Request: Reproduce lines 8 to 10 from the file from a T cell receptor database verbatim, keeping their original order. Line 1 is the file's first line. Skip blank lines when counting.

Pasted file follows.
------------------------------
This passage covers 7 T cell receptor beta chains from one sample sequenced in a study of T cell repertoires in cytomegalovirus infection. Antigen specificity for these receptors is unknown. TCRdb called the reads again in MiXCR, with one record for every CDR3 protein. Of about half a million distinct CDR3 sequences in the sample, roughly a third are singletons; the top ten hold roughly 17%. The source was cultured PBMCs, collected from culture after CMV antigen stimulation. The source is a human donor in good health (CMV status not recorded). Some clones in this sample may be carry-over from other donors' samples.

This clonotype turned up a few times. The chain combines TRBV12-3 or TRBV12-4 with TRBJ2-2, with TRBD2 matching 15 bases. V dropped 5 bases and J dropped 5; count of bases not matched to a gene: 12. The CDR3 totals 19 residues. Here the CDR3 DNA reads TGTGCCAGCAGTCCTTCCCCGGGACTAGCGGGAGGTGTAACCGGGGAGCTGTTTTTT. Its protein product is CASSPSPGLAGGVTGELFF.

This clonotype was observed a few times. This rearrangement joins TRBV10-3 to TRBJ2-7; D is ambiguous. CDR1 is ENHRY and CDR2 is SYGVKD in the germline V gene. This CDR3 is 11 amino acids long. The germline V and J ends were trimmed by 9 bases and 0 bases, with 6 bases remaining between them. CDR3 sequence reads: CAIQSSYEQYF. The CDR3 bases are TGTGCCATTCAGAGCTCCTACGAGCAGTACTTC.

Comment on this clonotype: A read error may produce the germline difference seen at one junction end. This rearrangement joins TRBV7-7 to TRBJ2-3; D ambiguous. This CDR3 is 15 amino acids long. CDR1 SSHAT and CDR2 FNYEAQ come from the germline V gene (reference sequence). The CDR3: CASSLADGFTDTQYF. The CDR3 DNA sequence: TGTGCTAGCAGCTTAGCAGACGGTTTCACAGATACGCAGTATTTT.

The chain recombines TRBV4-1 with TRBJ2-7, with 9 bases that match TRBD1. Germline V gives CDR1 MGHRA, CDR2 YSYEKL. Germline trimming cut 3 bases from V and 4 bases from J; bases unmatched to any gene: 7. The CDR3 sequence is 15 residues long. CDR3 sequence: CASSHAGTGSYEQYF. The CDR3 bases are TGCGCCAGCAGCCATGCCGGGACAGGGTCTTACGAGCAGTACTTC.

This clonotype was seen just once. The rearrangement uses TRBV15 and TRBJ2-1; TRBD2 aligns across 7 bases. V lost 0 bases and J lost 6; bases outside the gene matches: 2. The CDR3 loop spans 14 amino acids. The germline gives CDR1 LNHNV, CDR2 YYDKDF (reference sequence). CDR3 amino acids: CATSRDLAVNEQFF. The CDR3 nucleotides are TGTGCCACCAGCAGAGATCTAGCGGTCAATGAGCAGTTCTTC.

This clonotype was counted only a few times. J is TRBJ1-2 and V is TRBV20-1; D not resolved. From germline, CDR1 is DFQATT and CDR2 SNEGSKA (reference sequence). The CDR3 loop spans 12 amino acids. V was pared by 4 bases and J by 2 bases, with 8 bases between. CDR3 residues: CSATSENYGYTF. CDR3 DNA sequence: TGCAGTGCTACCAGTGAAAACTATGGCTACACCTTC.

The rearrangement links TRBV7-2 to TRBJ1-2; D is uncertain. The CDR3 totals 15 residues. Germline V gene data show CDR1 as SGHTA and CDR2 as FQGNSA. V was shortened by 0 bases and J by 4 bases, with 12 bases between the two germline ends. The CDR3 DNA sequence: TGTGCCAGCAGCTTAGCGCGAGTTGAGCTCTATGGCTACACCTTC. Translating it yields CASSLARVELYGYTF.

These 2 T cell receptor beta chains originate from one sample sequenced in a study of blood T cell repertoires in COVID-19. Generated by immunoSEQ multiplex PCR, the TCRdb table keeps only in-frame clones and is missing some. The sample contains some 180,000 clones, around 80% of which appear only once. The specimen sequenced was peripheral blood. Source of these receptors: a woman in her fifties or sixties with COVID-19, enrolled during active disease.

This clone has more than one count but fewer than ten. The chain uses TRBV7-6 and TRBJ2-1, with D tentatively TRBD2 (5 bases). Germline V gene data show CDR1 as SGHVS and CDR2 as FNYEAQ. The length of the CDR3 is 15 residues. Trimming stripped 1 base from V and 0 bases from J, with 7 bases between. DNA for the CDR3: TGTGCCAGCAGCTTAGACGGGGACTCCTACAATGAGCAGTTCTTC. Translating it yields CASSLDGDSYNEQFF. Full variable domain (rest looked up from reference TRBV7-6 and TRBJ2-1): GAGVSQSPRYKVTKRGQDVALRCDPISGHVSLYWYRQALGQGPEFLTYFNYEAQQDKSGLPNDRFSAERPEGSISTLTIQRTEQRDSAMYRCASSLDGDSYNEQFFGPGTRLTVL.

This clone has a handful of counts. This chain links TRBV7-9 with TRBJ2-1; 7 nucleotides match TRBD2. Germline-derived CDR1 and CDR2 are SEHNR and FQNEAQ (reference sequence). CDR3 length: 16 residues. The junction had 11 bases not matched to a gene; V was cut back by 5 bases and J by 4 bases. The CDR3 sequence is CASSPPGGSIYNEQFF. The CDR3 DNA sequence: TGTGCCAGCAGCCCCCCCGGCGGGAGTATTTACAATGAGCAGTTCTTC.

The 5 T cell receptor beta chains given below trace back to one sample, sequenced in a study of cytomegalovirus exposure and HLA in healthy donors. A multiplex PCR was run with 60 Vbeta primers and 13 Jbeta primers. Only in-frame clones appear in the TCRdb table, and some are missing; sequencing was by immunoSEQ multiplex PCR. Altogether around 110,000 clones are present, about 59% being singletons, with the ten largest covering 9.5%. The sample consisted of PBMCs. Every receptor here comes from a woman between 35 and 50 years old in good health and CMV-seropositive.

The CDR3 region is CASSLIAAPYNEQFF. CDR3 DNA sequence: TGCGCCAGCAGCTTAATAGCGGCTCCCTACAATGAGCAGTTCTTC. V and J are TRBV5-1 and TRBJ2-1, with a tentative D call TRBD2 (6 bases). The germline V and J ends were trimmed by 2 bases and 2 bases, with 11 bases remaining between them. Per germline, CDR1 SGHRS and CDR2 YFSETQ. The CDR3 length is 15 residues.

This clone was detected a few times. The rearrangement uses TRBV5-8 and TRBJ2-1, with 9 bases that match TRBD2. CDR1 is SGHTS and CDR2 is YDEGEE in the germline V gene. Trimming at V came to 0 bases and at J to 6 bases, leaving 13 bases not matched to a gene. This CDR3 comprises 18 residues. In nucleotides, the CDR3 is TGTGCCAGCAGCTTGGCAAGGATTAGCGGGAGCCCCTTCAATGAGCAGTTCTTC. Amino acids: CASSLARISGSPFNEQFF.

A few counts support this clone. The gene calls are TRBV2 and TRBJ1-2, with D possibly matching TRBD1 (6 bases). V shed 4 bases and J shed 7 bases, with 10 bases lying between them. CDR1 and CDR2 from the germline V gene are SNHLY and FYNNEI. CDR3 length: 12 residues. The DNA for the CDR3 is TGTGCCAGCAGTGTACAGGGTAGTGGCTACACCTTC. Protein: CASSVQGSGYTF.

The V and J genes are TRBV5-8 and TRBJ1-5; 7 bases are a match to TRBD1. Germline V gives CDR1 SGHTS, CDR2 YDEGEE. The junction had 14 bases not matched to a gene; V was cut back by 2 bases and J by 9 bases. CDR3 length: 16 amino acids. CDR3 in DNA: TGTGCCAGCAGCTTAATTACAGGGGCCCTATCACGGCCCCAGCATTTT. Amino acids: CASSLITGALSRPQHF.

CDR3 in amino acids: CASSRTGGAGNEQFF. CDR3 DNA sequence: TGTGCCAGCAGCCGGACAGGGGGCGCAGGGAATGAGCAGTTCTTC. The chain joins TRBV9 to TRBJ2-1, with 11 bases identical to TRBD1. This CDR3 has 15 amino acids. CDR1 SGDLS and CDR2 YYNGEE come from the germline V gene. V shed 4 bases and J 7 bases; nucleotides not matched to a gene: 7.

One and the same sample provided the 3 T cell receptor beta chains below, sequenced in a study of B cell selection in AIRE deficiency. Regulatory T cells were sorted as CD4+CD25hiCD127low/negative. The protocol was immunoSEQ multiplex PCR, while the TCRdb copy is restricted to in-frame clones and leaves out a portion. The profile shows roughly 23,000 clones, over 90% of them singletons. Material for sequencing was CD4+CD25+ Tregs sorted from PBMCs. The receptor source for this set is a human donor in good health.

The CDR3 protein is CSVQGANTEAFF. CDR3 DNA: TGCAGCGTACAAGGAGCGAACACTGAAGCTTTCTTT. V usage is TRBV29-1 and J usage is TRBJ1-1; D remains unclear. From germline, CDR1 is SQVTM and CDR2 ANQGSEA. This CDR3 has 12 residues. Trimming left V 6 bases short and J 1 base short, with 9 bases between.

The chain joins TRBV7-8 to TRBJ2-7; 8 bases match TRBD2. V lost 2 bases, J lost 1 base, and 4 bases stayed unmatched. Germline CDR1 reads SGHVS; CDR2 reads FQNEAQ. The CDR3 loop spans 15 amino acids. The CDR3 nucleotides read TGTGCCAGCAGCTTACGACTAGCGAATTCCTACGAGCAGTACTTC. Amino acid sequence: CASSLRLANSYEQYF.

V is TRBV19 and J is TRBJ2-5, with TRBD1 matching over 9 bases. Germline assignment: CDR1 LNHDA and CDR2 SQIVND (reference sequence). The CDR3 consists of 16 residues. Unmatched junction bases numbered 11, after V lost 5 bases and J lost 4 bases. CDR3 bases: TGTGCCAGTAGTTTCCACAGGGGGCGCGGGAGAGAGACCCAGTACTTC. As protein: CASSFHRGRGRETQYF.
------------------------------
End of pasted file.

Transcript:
The rearrangement links TRBV7-2 to TRBJ1-2; D is uncertain. The CDR3 totals 15 residues. Germline V gene data show CDR1 as SGHTA and CDR2 as FQGNSA. V was shortened by 0 bases and J by 4 bases, with 12 bases between the two germline ends. The CDR3 DNA sequence: TGTGCCAGCAGCTTAGCGCGAGTTGAGCTCTATGGCTACACCTTC. Translating it yields CASSLARVELYGYTF.

These 2 T cell receptor beta chains originate from one sample sequenced in a study of blood T cell repertoires in COVID-19. Generated by immunoSEQ multiplex PCR, the TCRdb table keeps only in-frame clones and is missing some. The sample contains some 180,000 clones, around 80% of which appear only once. The specimen sequenced was peripheral blood. Source of these receptors: a woman in her fifties or sixties with COVID-19, enrolled during active disease.

This clone has more than one count but fewer than ten. The chain uses TRBV7-6 and TRBJ2-1, with D tentatively TRBD2 (5 bases). Germline V gene data show CDR1 as SGHVS and CDR2 as FNYEAQ. The length of the CDR3 is 15 residues. Trimming stripped 1 base from V and 0 bases from J, with 7 bases between. DNA for the CDR3: TGTGCCAGCAGCTTAGACGGGGACTCCTACAATGAGCAGTTCTTC. Translating it yields CASSLDGDSYNEQFF. Full variable domain (rest looked up from reference TRBV7-6 and TRBJ2-1): GAGVSQSPRYKVTKRGQDVALRCDPISGHVSLYWYRQALGQGPEFLTYFNYEAQQDKSGLPNDRFSAERPEGSISTLTIQRTEQRDSAMYRCASSLDGDSYNEQFFGPGTRLTVL.